# Dynamic resolv.conf(5) file for glibc resolver(3) generated by resolvconf(8)
# DO NOT EDIT THIS FILE BY HAND — YOUR CHANGES WILL BE OVERWRITTEN
Hrm. That looks fine – it shows our router, or expected router, as a DNS provider. Well, let’s see what’s going on then with our IP information:
jon@BeagleAPP1:~$ ifconfig eth0| grep ‘inet addr:’
inet addr:192.168.50.41 Bcast:192.168.50.255 Mask:255.255.255.0
Ahhh… see the problem? Our eth0 interface is configured or assigned 192.168.50.41 but our DNS entry in resolv.conf is set for 192.168.1.1! I will assume that most people trying this have a little networking background but naturally 192.168.50.x will not route to 192.168.1.1 (well, it can with VLAN config but… this is a home network let’s not go there…). So what do we do? Simple – we set the nameserver in resolve.conf to either 192.168.50.1 (our router on 192.168.50.x) or we set it up to an external DNS server like 184.108.40.206 (Google.com). It’s your call!
Now, let’s try that update thing again:
jon@BeagleAPP1:~$ sudo apt-get update
Get:1 http://repos.rcn-ee.net trusty InRelease [1,782 B]
Ign http://ports.ubuntu.com trusty InRelease
Ign http://ports.ubuntu.com trusty-updates InRelease
Hit http://ports.ubuntu.com trusty Release.gpg
Get:2 http://repos.rcn-ee.net trusty/main armhf Packages [11.6 kB]
Awwwwyeaaaaah. Receiving data from these internet repositories – great!
After we run sudo apt-get update we’ll do sudo apt-get upgrade. The difference between the two is that the first command updates your BBB’s list of repositories (where updates/packages are stored) and the second command actually checks those repositories to see if the version of packages you have on your BBB are deprecated based on newer versions out in the universe! Depending on when you install Ubuntu 14.04 as of this writing you may have only a couple packages to update or you may have dozens.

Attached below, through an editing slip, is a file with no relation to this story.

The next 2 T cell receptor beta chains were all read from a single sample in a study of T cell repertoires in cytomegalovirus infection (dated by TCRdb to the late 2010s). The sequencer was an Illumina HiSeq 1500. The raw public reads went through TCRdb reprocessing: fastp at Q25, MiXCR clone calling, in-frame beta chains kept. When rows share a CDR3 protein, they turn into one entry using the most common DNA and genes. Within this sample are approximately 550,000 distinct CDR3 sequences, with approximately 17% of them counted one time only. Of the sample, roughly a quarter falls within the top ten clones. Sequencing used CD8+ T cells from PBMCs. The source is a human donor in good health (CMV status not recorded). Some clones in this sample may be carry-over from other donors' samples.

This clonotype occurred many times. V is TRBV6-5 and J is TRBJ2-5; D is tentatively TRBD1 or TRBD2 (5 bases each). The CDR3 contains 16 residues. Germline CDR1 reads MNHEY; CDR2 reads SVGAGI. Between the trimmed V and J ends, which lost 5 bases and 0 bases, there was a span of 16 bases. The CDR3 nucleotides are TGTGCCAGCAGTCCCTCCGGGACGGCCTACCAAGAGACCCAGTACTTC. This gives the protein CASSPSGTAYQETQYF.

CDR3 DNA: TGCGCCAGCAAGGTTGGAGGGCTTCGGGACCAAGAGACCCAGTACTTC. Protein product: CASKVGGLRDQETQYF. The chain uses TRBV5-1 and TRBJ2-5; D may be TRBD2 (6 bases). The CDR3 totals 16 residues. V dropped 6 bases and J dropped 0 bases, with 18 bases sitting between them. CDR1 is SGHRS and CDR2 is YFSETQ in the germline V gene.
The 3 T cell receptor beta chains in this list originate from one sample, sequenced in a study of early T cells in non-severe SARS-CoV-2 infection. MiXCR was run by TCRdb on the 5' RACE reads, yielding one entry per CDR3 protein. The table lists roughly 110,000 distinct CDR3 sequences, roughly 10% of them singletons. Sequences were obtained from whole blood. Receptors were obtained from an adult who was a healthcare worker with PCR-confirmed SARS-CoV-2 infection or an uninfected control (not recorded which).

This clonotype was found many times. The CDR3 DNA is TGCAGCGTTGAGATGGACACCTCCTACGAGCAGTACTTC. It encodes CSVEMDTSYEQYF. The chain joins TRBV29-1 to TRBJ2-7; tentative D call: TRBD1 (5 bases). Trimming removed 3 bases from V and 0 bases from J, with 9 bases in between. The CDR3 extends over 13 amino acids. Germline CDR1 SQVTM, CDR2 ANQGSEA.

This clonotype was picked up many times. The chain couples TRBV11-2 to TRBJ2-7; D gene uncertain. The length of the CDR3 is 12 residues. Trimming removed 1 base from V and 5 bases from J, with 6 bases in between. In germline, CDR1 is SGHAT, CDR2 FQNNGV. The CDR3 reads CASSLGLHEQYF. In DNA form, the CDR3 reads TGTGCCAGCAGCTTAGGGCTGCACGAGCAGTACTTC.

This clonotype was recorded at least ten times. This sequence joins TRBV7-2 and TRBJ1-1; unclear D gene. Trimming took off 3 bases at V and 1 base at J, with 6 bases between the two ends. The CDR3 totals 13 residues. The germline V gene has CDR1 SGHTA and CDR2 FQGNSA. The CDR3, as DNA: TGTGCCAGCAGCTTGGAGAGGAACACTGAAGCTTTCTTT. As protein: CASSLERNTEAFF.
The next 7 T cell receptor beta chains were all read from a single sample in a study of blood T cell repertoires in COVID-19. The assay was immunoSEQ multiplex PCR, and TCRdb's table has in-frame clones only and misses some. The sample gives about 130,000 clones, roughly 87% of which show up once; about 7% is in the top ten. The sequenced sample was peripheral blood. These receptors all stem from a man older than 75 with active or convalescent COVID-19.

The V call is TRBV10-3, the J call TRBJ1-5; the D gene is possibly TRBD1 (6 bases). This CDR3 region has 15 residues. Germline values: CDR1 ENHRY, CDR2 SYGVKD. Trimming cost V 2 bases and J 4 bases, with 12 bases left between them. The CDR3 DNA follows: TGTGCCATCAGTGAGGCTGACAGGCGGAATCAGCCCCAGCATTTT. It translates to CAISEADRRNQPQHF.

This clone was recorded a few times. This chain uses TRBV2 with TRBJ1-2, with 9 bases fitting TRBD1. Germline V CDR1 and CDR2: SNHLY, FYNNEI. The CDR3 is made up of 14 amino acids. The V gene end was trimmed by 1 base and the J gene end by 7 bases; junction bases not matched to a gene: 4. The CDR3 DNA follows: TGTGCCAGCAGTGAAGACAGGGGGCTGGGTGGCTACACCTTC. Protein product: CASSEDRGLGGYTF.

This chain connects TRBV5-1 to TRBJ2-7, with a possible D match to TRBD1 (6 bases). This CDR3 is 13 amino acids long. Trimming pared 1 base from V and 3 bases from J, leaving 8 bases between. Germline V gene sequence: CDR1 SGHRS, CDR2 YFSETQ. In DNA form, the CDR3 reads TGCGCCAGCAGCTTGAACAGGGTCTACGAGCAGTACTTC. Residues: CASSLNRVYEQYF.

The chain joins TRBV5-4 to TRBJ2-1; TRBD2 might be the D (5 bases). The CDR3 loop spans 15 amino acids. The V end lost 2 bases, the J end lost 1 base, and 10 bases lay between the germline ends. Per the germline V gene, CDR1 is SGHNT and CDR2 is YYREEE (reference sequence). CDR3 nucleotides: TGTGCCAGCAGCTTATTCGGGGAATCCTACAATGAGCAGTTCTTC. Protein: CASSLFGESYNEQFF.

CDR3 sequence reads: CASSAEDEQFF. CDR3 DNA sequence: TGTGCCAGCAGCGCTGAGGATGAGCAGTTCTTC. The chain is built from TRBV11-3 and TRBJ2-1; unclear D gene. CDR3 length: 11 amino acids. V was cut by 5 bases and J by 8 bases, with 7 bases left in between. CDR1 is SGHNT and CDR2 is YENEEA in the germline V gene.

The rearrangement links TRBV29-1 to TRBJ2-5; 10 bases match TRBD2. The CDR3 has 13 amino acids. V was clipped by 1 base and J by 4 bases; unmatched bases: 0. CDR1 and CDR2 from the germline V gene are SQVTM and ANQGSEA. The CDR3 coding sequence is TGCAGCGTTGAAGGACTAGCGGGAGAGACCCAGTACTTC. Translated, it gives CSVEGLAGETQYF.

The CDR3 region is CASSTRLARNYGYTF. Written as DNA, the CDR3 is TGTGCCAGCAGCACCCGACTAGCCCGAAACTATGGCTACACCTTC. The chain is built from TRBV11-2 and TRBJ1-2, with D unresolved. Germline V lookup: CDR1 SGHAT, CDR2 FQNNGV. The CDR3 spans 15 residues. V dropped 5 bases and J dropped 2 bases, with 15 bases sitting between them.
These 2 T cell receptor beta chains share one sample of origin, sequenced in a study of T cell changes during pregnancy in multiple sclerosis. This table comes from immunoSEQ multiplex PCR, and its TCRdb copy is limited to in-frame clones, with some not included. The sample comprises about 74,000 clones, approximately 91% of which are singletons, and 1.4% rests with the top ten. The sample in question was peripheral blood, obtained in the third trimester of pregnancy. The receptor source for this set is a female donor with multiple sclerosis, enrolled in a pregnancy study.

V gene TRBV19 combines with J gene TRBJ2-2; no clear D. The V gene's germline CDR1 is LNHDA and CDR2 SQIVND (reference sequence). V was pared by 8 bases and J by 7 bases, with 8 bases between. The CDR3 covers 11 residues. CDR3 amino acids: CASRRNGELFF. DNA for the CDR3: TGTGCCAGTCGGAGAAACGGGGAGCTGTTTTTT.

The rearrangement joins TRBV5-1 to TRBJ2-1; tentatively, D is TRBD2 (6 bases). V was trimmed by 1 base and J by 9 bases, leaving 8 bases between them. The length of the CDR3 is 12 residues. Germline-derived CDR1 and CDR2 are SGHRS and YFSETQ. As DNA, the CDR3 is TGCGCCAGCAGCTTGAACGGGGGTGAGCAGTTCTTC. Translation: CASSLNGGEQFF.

Once you’re all up to date there are only a few (what I consider) required steps left, hurray! Let’s set the timezone on this little fella’ and get wrapping up.
The timezone in Ubuntu 14.04 works by creating a link in /etc called localtime that points to (the pointing is called a symlink) an entry in /usr/share/zoneinfo/… so first we need to remove whatever is currently linked there:
jon@BeagleAPP1:~$ sudo rm /etc/localtime
Now that we’ve got no links for timezones, let’s add on back in:
jon@BeagleAPP1:~$ sudo ln -s /usr/share/zoneinfo/America/New_York /etc/localtime
Almost done! But, it’s getting late and we’re all a bit tired so let’s check the date and time and get this over with:
Sun Jul 6 20:17:16 EDT 2014
Oh, dear. July 6th? That’s not right. Hrmph. It does say EDT so that’s good (because I set it above to …/America/New_York)… but the time is wrong still. That’s because we need to tell BBB to go out on the internet and sync up:
jon@BeagleAPP1:~$ sudo ntpdate -b -s -u pool.ntp.org
The command ntpdate tells the machine to go out to pool.ntp.org and check the time and if it’s wrong, synchronize. There are many NTP sources out in the universe, but I chose to use pool.ntp.org because it’s easy to remember and I like it. So now we’re up-to-date, right? Let’s see: